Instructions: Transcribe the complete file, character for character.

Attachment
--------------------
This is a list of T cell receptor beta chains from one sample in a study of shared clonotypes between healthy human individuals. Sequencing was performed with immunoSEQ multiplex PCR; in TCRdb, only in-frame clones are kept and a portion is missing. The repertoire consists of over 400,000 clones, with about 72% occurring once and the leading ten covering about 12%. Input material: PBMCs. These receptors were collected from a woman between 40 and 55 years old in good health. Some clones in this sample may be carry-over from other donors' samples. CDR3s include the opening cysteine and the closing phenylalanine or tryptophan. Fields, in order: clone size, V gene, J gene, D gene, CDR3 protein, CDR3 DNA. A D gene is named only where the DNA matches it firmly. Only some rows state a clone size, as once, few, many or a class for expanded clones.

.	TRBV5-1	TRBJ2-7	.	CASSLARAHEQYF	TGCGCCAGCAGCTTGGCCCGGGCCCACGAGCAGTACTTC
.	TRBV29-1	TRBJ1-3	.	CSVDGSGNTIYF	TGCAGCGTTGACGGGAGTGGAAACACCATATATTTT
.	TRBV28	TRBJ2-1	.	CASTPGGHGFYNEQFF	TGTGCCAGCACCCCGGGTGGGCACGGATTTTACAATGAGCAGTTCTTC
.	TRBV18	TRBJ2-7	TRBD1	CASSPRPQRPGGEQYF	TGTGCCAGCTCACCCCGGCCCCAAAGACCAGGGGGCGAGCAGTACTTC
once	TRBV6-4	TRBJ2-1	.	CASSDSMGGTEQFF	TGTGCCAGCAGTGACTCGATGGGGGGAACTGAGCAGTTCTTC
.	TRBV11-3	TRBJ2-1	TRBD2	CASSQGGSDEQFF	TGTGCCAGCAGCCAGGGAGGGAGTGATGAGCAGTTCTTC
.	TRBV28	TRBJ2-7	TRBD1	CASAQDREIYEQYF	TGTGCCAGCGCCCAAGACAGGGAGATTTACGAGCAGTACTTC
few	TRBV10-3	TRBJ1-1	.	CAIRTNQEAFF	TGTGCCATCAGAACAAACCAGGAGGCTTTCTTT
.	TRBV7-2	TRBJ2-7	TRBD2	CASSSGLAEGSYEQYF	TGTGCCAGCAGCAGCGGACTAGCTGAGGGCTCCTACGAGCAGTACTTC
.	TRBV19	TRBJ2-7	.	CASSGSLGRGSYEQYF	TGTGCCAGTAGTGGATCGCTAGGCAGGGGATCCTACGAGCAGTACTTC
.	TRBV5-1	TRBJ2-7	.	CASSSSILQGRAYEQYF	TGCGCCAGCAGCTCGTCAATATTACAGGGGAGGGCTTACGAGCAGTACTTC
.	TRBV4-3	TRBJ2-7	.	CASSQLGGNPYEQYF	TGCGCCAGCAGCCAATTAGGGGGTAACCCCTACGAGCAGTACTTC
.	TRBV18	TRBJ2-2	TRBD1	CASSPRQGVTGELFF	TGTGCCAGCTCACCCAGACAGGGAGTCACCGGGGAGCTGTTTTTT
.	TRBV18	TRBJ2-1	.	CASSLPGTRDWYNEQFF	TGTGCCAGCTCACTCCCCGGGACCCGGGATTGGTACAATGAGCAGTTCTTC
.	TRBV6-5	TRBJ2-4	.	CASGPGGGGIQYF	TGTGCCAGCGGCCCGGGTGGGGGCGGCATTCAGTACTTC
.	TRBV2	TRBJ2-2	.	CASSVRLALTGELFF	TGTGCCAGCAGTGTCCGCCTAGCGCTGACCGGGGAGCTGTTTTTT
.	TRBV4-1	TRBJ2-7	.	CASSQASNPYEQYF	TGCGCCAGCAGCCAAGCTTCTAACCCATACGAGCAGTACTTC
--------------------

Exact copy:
This is a list of T cell receptor beta chains from one sample in a study of shared clonotypes between healthy human individuals. Sequencing was performed with immunoSEQ multiplex PCR; in TCRdb, only in-frame clones are kept and a portion is missing. The repertoire consists of over 400,000 clones, with about 72% occurring once and the leading ten covering about 12%. Input material: PBMCs. These receptors were collected from a woman between 40 and 55 years old in good health. Some clones in this sample may be carry-over from other donors' samples. CDR3s include the opening cysteine and the closing phenylalanine or tryptophan. Fields, in order: clone size, V gene, J gene, D gene, CDR3 protein, CDR3 DNA. A D gene is named only where the DNA matches it firmly. Only some rows state a clone size, as once, few, many or a class for expanded clones.

.	TRBV5-1	TRBJ2-7	.	CASSLARAHEQYF	TGCGCCAGCAGCTTGGCCCGGGCCCACGAGCAGTACTTC
.	TRBV29-1	TRBJ1-3	.	CSVDGSGNTIYF	TGCAGCGTTGACGGGAGTGGAAACACCATATATTTT
.	TRBV28	TRBJ2-1	.	CASTPGGHGFYNEQFF	TGTGCCAGCACCCCGGGTGGGCACGGATTTTACAATGAGCAGTTCTTC
.	TRBV18	TRBJ2-7	TRBD1	CASSPRPQRPGGEQYF	TGTGCCAGCTCACCCCGGCCCCAAAGACCAGGGGGCGAGCAGTACTTC
once	TRBV6-4	TRBJ2-1	.	CASSDSMGGTEQFF	TGTGCCAGCAGTGACTCGATGGGGGGAACTGAGCAGTTCTTC
.	TRBV11-3	TRBJ2-1	TRBD2	CASSQGGSDEQFF	TGTGCCAGCAGCCAGGGAGGGAGTGATGAGCAGTTCTTC
.	TRBV28	TRBJ2-7	TRBD1	CASAQDREIYEQYF	TGTGCCAGCGCCCAAGACAGGGAGATTTACGAGCAGTACTTC
few	TRBV10-3	TRBJ1-1	.	CAIRTNQEAFF	TGTGCCATCAGAACAAACCAGGAGGCTTTCTTT
.	TRBV7-2	TRBJ2-7	TRBD2	CASSSGLAEGSYEQYF	TGTGCCAGCAGCAGCGGACTAGCTGAGGGCTCCTACGAGCAGTACTTC
.	TRBV19	TRBJ2-7	.	CASSGSLGRGSYEQYF	TGTGCCAGTAGTGGATCGCTAGGCAGGGGATCCTACGAGCAGTACTTC
.	TRBV5-1	TRBJ2-7	.	CASSSSILQGRAYEQYF	TGCGCCAGCAGCTCGTCAATATTACAGGGGAGGGCTTACGAGCAGTACTTC
.	TRBV4-3	TRBJ2-7	.	CASSQLGGNPYEQYF	TGCGCCAGCAGCCAATTAGGGGGTAACCCCTACGAGCAGTACTTC
.	TRBV18	TRBJ2-2	TRBD1	CASSPRQGVTGELFF	TGTGCCAGCTCACCCAGACAGGGAGTCACCGGGGAGCTGTTTTTT
.	TRBV18	TRBJ2-1	.	CASSLPGTRDWYNEQFF	TGTGCCAGCTCACTCCCCGGGACCCGGGATTGGTACAATGAGCAGTTCTTC
.	TRBV6-5	TRBJ2-4	.	CASGPGGGGIQYF	TGTGCCAGCGGCCCGGGTGGGGGCGGCATTCAGTACTTC
.	TRBV2	TRBJ2-2	.	CASSVRLALTGELFF	TGTGCCAGCAGTGTCCGCCTAGCGCTGACCGGGGAGCTGTTTTTT
.	TRBV4-1	TRBJ2-7	.	CASSQASNPYEQYF	TGCGCCAGCAGCCAAGCTTCTAACCCATACGAGCAGTACTTC